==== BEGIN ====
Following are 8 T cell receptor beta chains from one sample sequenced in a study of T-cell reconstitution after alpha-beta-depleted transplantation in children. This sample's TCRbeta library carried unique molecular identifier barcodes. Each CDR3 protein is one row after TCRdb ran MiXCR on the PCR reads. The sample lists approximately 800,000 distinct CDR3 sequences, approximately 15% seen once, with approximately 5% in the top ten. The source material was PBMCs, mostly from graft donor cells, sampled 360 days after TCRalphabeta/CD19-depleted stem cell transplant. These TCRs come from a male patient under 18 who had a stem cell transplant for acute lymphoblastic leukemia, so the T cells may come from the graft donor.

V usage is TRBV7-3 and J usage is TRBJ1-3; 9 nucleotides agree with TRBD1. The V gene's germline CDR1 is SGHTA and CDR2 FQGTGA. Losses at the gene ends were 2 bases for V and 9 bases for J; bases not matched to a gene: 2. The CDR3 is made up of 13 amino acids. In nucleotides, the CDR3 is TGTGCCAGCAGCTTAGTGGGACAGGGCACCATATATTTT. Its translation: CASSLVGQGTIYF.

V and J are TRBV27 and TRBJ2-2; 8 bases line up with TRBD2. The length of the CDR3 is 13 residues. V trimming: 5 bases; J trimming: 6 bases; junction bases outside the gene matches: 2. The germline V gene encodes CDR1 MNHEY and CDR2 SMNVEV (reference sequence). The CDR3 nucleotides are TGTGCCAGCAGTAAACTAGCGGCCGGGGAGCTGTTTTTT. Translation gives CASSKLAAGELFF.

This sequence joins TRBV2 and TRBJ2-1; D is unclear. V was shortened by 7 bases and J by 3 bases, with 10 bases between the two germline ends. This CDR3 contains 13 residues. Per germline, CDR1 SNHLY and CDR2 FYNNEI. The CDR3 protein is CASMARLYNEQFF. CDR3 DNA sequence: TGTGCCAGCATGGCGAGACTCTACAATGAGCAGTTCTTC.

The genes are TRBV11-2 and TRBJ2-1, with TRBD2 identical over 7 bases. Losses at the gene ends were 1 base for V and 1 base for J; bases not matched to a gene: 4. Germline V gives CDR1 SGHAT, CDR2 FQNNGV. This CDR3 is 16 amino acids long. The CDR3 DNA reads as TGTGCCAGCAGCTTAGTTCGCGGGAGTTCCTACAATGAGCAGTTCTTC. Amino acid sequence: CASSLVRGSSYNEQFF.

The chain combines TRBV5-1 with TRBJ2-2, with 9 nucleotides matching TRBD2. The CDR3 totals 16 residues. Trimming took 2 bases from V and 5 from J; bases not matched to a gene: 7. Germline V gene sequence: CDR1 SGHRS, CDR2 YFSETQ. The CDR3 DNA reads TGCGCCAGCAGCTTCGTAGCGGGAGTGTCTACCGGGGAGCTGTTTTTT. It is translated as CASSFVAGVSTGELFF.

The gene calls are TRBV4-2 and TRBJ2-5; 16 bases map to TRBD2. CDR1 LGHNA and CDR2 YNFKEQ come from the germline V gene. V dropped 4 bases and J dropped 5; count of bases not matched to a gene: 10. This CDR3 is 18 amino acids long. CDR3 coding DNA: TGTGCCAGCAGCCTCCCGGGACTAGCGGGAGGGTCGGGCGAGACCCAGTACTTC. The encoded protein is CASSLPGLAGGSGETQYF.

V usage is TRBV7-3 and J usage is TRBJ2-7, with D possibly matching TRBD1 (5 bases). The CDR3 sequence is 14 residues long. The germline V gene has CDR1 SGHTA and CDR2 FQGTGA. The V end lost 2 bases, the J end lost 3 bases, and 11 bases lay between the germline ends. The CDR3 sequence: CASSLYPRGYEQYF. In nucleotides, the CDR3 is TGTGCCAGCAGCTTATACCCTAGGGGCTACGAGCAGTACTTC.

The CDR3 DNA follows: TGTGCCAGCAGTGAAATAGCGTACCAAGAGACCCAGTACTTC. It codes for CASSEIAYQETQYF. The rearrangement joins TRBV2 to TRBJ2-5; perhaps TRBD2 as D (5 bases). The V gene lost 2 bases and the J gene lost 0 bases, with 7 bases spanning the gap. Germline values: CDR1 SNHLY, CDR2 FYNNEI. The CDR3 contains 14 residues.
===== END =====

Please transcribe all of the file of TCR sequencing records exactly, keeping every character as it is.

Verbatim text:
Following are 8 T cell receptor beta chains from one sample sequenced in a study of T-cell reconstitution after alpha-beta-depleted transplantation in children. This sample's TCRbeta library carried unique molecular identifier barcodes. Each CDR3 protein is one row after TCRdb ran MiXCR on the PCR reads. The sample lists approximately 800,000 distinct CDR3 sequences, approximately 15% seen once, with approximately 5% in the top ten. The source material was PBMCs, mostly from graft donor cells, sampled 360 days after TCRalphabeta/CD19-depleted stem cell transplant. These TCRs come from a male patient under 18 who had a stem cell transplant for acute lymphoblastic leukemia, so the T cells may come from the graft donor.

V usage is TRBV7-3 and J usage is TRBJ1-3; 9 nucleotides agree with TRBD1. The V gene's germline CDR1 is SGHTA and CDR2 FQGTGA. Losses at the gene ends were 2 bases for V and 9 bases for J; bases not matched to a gene: 2. The CDR3 is made up of 13 amino acids. In nucleotides, the CDR3 is TGTGCCAGCAGCTTAGTGGGACAGGGCACCATATATTTT. Its translation: CASSLVGQGTIYF.

V and J are TRBV27 and TRBJ2-2; 8 bases line up with TRBD2. The length of the CDR3 is 13 residues. V trimming: 5 bases; J trimming: 6 bases; junction bases outside the gene matches: 2. The germline V gene encodes CDR1 MNHEY and CDR2 SMNVEV (reference sequence). The CDR3 nucleotides are TGTGCCAGCAGTAAACTAGCGGCCGGGGAGCTGTTTTTT. Translation gives CASSKLAAGELFF.

This sequence joins TRBV2 and TRBJ2-1; D is unclear. V was shortened by 7 bases and J by 3 bases, with 10 bases between the two germline ends. This CDR3 contains 13 residues. Per germline, CDR1 SNHLY and CDR2 FYNNEI. The CDR3 protein is CASMARLYNEQFF. CDR3 DNA sequence: TGTGCCAGCATGGCGAGACTCTACAATGAGCAGTTCTTC.

The genes are TRBV11-2 and TRBJ2-1, with TRBD2 identical over 7 bases. Losses at the gene ends were 1 base for V and 1 base for J; bases not matched to a gene: 4. Germline V gives CDR1 SGHAT, CDR2 FQNNGV. This CDR3 is 16 amino acids long. The CDR3 DNA reads as TGTGCCAGCAGCTTAGTTCGCGGGAGTTCCTACAATGAGCAGTTCTTC. Amino acid sequence: CASSLVRGSSYNEQFF.

The chain combines TRBV5-1 with TRBJ2-2, with 9 nucleotides matching TRBD2. The CDR3 totals 16 residues. Trimming took 2 bases from V and 5 from J; bases not matched to a gene: 7. Germline V gene sequence: CDR1 SGHRS, CDR2 YFSETQ. The CDR3 DNA reads TGCGCCAGCAGCTTCGTAGCGGGAGTGTCTACCGGGGAGCTGTTTTTT. It is translated as CASSFVAGVSTGELFF.

The gene calls are TRBV4-2 and TRBJ2-5; 16 bases map to TRBD2. CDR1 LGHNA and CDR2 YNFKEQ come from the germline V gene. V dropped 4 bases and J dropped 5; count of bases not matched to a gene: 10. This CDR3 is 18 amino acids long. CDR3 coding DNA: TGTGCCAGCAGCCTCCCGGGACTAGCGGGAGGGTCGGGCGAGACCCAGTACTTC. The encoded protein is CASSLPGLAGGSGETQYF.

V usage is TRBV7-3 and J usage is TRBJ2-7, with D possibly matching TRBD1 (5 bases). The CDR3 sequence is 14 residues long. The germline V gene has CDR1 SGHTA and CDR2 FQGTGA. The V end lost 2 bases, the J end lost 3 bases, and 11 bases lay between the germline ends. The CDR3 sequence: CASSLYPRGYEQYF. In nucleotides, the CDR3 is TGTGCCAGCAGCTTATACCCTAGGGGCTACGAGCAGTACTTC.

The CDR3 DNA follows: TGTGCCAGCAGTGAAATAGCGTACCAAGAGACCCAGTACTTC. It codes for CASSEIAYQETQYF. The rearrangement joins TRBV2 to TRBJ2-5; perhaps TRBD2 as D (5 bases). The V gene lost 2 bases and the J gene lost 0 bases, with 7 bases spanning the gap. Germline values: CDR1 SNHLY, CDR2 FYNNEI. The CDR3 contains 14 residues.